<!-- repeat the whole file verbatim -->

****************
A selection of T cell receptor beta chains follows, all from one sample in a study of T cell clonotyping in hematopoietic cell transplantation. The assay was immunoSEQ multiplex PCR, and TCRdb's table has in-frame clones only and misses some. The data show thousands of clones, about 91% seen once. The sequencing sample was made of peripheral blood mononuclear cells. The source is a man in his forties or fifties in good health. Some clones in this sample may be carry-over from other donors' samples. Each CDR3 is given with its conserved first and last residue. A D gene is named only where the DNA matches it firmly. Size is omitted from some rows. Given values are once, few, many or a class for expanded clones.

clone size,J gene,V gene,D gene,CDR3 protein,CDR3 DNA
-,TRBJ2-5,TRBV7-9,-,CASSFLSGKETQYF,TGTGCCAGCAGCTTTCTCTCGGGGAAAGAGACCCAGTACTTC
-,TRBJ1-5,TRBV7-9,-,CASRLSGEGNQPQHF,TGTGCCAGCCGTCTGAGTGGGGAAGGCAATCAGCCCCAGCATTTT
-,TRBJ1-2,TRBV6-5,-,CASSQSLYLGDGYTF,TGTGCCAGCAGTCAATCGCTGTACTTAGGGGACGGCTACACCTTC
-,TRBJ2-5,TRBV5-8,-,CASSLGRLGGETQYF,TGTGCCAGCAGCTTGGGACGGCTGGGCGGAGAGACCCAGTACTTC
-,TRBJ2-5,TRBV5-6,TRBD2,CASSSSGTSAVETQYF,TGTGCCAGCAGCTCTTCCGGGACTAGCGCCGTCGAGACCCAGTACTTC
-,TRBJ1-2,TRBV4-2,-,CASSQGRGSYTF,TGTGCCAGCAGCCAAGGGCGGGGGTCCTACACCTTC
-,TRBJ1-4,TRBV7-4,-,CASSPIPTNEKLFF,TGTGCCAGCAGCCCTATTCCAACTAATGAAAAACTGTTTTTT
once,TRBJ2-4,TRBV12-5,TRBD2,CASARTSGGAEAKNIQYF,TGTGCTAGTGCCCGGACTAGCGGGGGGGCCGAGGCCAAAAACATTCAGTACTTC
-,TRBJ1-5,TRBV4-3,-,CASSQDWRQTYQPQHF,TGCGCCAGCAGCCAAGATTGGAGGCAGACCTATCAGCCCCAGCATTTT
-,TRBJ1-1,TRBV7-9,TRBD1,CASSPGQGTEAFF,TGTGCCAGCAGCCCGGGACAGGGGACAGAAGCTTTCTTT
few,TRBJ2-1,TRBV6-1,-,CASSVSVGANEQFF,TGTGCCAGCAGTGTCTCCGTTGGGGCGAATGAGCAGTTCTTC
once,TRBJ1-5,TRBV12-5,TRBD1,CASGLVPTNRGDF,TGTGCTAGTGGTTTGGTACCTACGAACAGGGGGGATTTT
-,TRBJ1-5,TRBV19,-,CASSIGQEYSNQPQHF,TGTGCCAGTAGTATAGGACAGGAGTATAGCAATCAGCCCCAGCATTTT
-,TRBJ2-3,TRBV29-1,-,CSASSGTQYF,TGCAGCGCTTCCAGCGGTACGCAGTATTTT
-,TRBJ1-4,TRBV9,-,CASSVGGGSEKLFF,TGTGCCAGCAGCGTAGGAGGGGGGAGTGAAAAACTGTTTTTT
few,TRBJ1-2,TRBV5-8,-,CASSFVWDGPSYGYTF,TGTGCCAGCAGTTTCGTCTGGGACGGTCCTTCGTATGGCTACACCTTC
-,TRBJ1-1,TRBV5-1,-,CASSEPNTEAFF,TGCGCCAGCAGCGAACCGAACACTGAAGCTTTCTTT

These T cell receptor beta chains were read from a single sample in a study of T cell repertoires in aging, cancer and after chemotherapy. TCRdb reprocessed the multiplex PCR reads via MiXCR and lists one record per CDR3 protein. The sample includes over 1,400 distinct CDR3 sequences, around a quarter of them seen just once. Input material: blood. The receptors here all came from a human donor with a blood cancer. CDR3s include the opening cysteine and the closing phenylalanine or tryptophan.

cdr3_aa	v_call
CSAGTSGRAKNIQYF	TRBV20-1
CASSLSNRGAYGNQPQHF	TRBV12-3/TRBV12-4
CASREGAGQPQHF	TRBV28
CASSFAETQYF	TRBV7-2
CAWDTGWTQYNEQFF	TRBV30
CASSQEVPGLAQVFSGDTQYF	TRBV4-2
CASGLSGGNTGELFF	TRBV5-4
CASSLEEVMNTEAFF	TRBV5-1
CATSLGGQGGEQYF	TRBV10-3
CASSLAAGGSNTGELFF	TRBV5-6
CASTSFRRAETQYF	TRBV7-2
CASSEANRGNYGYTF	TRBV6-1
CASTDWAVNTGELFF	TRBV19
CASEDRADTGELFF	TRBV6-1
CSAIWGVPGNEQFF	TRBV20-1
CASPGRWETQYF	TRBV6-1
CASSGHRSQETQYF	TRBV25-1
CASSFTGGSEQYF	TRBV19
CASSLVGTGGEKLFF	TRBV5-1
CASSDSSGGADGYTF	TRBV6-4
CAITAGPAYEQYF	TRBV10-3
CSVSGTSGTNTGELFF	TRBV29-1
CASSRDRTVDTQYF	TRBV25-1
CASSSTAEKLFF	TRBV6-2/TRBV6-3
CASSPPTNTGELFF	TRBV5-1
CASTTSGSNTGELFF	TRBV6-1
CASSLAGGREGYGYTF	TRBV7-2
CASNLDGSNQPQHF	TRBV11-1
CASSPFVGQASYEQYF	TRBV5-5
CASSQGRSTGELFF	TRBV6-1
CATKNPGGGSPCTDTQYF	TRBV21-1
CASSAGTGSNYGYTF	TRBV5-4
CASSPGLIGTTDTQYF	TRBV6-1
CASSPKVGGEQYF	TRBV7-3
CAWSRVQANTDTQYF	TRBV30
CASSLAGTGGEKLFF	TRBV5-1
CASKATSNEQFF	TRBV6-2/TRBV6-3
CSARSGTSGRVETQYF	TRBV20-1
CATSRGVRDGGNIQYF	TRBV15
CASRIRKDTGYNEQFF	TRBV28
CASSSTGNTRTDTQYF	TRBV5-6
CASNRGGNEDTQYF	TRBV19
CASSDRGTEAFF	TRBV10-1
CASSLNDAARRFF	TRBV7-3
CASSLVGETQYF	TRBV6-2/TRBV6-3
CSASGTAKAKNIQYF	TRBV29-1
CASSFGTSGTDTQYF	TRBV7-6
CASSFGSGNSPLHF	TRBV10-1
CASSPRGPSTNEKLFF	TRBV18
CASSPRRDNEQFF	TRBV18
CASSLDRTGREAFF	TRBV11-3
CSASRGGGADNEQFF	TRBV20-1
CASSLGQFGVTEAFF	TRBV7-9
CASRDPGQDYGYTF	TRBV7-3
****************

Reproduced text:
A selection of T cell receptor beta chains follows, all from one sample in a study of T cell clonotyping in hematopoietic cell transplantation. The assay was immunoSEQ multiplex PCR, and TCRdb's table has in-frame clones only and misses some. The data show thousands of clones, about 91% seen once. The sequencing sample was made of peripheral blood mononuclear cells. The source is a man in his forties or fifties in good health. Some clones in this sample may be carry-over from other donors' samples. Each CDR3 is given with its conserved first and last residue. A D gene is named only where the DNA matches it firmly. Size is omitted from some rows. Given values are once, few, many or a class for expanded clones.

clone size,J gene,V gene,D gene,CDR3 protein,CDR3 DNA
-,TRBJ2-5,TRBV7-9,-,CASSFLSGKETQYF,TGTGCCAGCAGCTTTCTCTCGGGGAAAGAGACCCAGTACTTC
-,TRBJ1-5,TRBV7-9,-,CASRLSGEGNQPQHF,TGTGCCAGCCGTCTGAGTGGGGAAGGCAATCAGCCCCAGCATTTT
-,TRBJ1-2,TRBV6-5,-,CASSQSLYLGDGYTF,TGTGCCAGCAGTCAATCGCTGTACTTAGGGGACGGCTACACCTTC
-,TRBJ2-5,TRBV5-8,-,CASSLGRLGGETQYF,TGTGCCAGCAGCTTGGGACGGCTGGGCGGAGAGACCCAGTACTTC
-,TRBJ2-5,TRBV5-6,TRBD2,CASSSSGTSAVETQYF,TGTGCCAGCAGCTCTTCCGGGACTAGCGCCGTCGAGACCCAGTACTTC
-,TRBJ1-2,TRBV4-2,-,CASSQGRGSYTF,TGTGCCAGCAGCCAAGGGCGGGGGTCCTACACCTTC
-,TRBJ1-4,TRBV7-4,-,CASSPIPTNEKLFF,TGTGCCAGCAGCCCTATTCCAACTAATGAAAAACTGTTTTTT
once,TRBJ2-4,TRBV12-5,TRBD2,CASARTSGGAEAKNIQYF,TGTGCTAGTGCCCGGACTAGCGGGGGGGCCGAGGCCAAAAACATTCAGTACTTC
-,TRBJ1-5,TRBV4-3,-,CASSQDWRQTYQPQHF,TGCGCCAGCAGCCAAGATTGGAGGCAGACCTATCAGCCCCAGCATTTT
-,TRBJ1-1,TRBV7-9,TRBD1,CASSPGQGTEAFF,TGTGCCAGCAGCCCGGGACAGGGGACAGAAGCTTTCTTT
few,TRBJ2-1,TRBV6-1,-,CASSVSVGANEQFF,TGTGCCAGCAGTGTCTCCGTTGGGGCGAATGAGCAGTTCTTC
once,TRBJ1-5,TRBV12-5,TRBD1,CASGLVPTNRGDF,TGTGCTAGTGGTTTGGTACCTACGAACAGGGGGGATTTT
-,TRBJ1-5,TRBV19,-,CASSIGQEYSNQPQHF,TGTGCCAGTAGTATAGGACAGGAGTATAGCAATCAGCCCCAGCATTTT
-,TRBJ2-3,TRBV29-1,-,CSASSGTQYF,TGCAGCGCTTCCAGCGGTACGCAGTATTTT
-,TRBJ1-4,TRBV9,-,CASSVGGGSEKLFF,TGTGCCAGCAGCGTAGGAGGGGGGAGTGAAAAACTGTTTTTT
few,TRBJ1-2,TRBV5-8,-,CASSFVWDGPSYGYTF,TGTGCCAGCAGTTTCGTCTGGGACGGTCCTTCGTATGGCTACACCTTC
-,TRBJ1-1,TRBV5-1,-,CASSEPNTEAFF,TGCGCCAGCAGCGAACCGAACACTGAAGCTTTCTTT

These T cell receptor beta chains were read from a single sample in a study of T cell repertoires in aging, cancer and after chemotherapy. TCRdb reprocessed the multiplex PCR reads via MiXCR and lists one record per CDR3 protein. The sample includes over 1,400 distinct CDR3 sequences, around a quarter of them seen just once. Input material: blood. The receptors here all came from a human donor with a blood cancer. CDR3s include the opening cysteine and the closing phenylalanine or tryptophan.

cdr3_aa	v_call
CSAGTSGRAKNIQYF	TRBV20-1
CASSLSNRGAYGNQPQHF	TRBV12-3/TRBV12-4
CASREGAGQPQHF	TRBV28
CASSFAETQYF	TRBV7-2
CAWDTGWTQYNEQFF	TRBV30
CASSQEVPGLAQVFSGDTQYF	TRBV4-2
CASGLSGGNTGELFF	TRBV5-4
CASSLEEVMNTEAFF	TRBV5-1
CATSLGGQGGEQYF	TRBV10-3
CASSLAAGGSNTGELFF	TRBV5-6
CASTSFRRAETQYF	TRBV7-2
CASSEANRGNYGYTF	TRBV6-1
CASTDWAVNTGELFF	TRBV19
CASEDRADTGELFF	TRBV6-1
CSAIWGVPGNEQFF	TRBV20-1
CASPGRWETQYF	TRBV6-1
CASSGHRSQETQYF	TRBV25-1
CASSFTGGSEQYF	TRBV19
CASSLVGTGGEKLFF	TRBV5-1
CASSDSSGGADGYTF	TRBV6-4
CAITAGPAYEQYF	TRBV10-3
CSVSGTSGTNTGELFF	TRBV29-1
CASSRDRTVDTQYF	TRBV25-1
CASSSTAEKLFF	TRBV6-2/TRBV6-3
CASSPPTNTGELFF	TRBV5-1
CASTTSGSNTGELFF	TRBV6-1
CASSLAGGREGYGYTF	TRBV7-2
CASNLDGSNQPQHF	TRBV11-1
CASSPFVGQASYEQYF	TRBV5-5
CASSQGRSTGELFF	TRBV6-1
CATKNPGGGSPCTDTQYF	TRBV21-1
CASSAGTGSNYGYTF	TRBV5-4
CASSPGLIGTTDTQYF	TRBV6-1
CASSPKVGGEQYF	TRBV7-3
CAWSRVQANTDTQYF	TRBV30
CASSLAGTGGEKLFF	TRBV5-1
CASKATSNEQFF	TRBV6-2/TRBV6-3
CSARSGTSGRVETQYF	TRBV20-1
CATSRGVRDGGNIQYF	TRBV15
CASRIRKDTGYNEQFF	TRBV28
CASSSTGNTRTDTQYF	TRBV5-6
CASNRGGNEDTQYF	TRBV19
CASSDRGTEAFF	TRBV10-1
CASSLNDAARRFF	TRBV7-3
CASSLVGETQYF	TRBV6-2/TRBV6-3
CSASGTAKAKNIQYF	TRBV29-1
CASSFGTSGTDTQYF	TRBV7-6
CASSFGSGNSPLHF	TRBV10-1
CASSPRGPSTNEKLFF	TRBV18
CASSPRRDNEQFF	TRBV18
CASSLDRTGREAFF	TRBV11-3
CSASRGGGADNEQFF	TRBV20-1
CASSLGQFGVTEAFF	TRBV7-9
CASRDPGQDYGYTF	TRBV7-3